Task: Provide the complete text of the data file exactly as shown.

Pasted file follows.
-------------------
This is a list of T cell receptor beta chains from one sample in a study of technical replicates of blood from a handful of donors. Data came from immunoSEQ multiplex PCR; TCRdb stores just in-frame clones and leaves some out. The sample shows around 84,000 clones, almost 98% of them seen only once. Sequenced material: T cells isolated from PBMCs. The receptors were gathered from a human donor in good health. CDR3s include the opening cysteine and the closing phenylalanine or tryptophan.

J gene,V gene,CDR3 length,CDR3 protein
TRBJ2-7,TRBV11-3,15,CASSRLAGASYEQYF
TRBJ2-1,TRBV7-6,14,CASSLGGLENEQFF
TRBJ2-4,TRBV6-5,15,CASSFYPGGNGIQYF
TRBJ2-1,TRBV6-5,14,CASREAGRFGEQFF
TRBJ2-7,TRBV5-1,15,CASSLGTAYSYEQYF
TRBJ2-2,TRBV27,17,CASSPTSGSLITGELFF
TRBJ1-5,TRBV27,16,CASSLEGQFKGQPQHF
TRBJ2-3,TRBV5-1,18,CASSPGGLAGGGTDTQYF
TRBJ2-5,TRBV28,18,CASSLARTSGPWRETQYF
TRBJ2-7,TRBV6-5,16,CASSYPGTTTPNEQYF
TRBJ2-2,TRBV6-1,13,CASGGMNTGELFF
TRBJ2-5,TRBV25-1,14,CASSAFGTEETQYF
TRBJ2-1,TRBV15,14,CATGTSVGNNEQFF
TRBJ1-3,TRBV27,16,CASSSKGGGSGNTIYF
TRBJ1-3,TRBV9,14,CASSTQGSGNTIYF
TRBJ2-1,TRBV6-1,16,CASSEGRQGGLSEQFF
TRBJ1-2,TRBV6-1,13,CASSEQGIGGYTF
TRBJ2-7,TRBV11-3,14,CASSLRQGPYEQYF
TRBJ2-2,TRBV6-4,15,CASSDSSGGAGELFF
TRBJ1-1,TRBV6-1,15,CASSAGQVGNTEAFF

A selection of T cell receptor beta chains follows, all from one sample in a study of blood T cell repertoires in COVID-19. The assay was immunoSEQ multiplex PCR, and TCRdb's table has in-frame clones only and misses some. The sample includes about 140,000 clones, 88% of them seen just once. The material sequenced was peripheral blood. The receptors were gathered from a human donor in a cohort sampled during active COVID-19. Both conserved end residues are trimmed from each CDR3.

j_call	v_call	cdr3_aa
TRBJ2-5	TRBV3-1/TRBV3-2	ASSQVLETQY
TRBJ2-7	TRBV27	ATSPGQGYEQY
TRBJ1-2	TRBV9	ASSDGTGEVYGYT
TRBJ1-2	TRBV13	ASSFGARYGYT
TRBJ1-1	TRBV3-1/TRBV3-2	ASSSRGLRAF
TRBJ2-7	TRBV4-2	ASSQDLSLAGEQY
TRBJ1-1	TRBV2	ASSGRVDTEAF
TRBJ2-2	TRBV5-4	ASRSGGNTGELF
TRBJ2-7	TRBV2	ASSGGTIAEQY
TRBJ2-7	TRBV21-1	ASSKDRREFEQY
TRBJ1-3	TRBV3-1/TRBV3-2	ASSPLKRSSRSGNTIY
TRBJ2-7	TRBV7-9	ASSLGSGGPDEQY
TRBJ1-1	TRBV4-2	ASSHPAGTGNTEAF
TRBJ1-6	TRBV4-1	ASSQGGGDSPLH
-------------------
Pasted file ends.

This is a list of T cell receptor beta chains from one sample in a study of technical replicates of blood from a handful of donors. Data came from immunoSEQ multiplex PCR; TCRdb stores just in-frame clones and leaves some out. The sample shows around 84,000 clones, almost 98% of them seen only once. Sequenced material: T cells isolated from PBMCs. The receptors were gathered from a human donor in good health. CDR3s include the opening cysteine and the closing phenylalanine or tryptophan.

J gene,V gene,CDR3 length,CDR3 protein
TRBJ2-7,TRBV11-3,15,CASSRLAGASYEQYF
TRBJ2-1,TRBV7-6,14,CASSLGGLENEQFF
TRBJ2-4,TRBV6-5,15,CASSFYPGGNGIQYF
TRBJ2-1,TRBV6-5,14,CASREAGRFGEQFF
TRBJ2-7,TRBV5-1,15,CASSLGTAYSYEQYF
TRBJ2-2,TRBV27,17,CASSPTSGSLITGELFF
TRBJ1-5,TRBV27,16,CASSLEGQFKGQPQHF
TRBJ2-3,TRBV5-1,18,CASSPGGLAGGGTDTQYF
TRBJ2-5,TRBV28,18,CASSLARTSGPWRETQYF
TRBJ2-7,TRBV6-5,16,CASSYPGTTTPNEQYF
TRBJ2-2,TRBV6-1,13,CASGGMNTGELFF
TRBJ2-5,TRBV25-1,14,CASSAFGTEETQYF
TRBJ2-1,TRBV15,14,CATGTSVGNNEQFF
TRBJ1-3,TRBV27,16,CASSSKGGGSGNTIYF
TRBJ1-3,TRBV9,14,CASSTQGSGNTIYF
TRBJ2-1,TRBV6-1,16,CASSEGRQGGLSEQFF
TRBJ1-2,TRBV6-1,13,CASSEQGIGGYTF
TRBJ2-7,TRBV11-3,14,CASSLRQGPYEQYF
TRBJ2-2,TRBV6-4,15,CASSDSSGGAGELFF
TRBJ1-1,TRBV6-1,15,CASSAGQVGNTEAFF

A selection of T cell receptor beta chains follows, all from one sample in a study of blood T cell repertoires in COVID-19. The assay was immunoSEQ multiplex PCR, and TCRdb's table has in-frame clones only and misses some. The sample includes about 140,000 clones, 88% of them seen just once. The material sequenced was peripheral blood. The receptors were gathered from a human donor in a cohort sampled during active COVID-19. Both conserved end residues are trimmed from each CDR3.

j_call	v_call	cdr3_aa
TRBJ2-5	TRBV3-1/TRBV3-2	ASSQVLETQY
TRBJ2-7	TRBV27	ATSPGQGYEQY
TRBJ1-2	TRBV9	ASSDGTGEVYGYT
TRBJ1-2	TRBV13	ASSFGARYGYT
TRBJ1-1	TRBV3-1/TRBV3-2	ASSSRGLRAF
TRBJ2-7	TRBV4-2	ASSQDLSLAGEQY
TRBJ1-1	TRBV2	ASSGRVDTEAF
TRBJ2-2	TRBV5-4	ASRSGGNTGELF
TRBJ2-7	TRBV2	ASSGGTIAEQY
TRBJ2-7	TRBV21-1	ASSKDRREFEQY
TRBJ1-3	TRBV3-1/TRBV3-2	ASSPLKRSSRSGNTIY
TRBJ2-7	TRBV7-9	ASSLGSGGPDEQY
TRBJ1-1	TRBV4-2	ASSHPAGTGNTEAF
TRBJ1-6	TRBV4-1	ASSQGGGDSPLH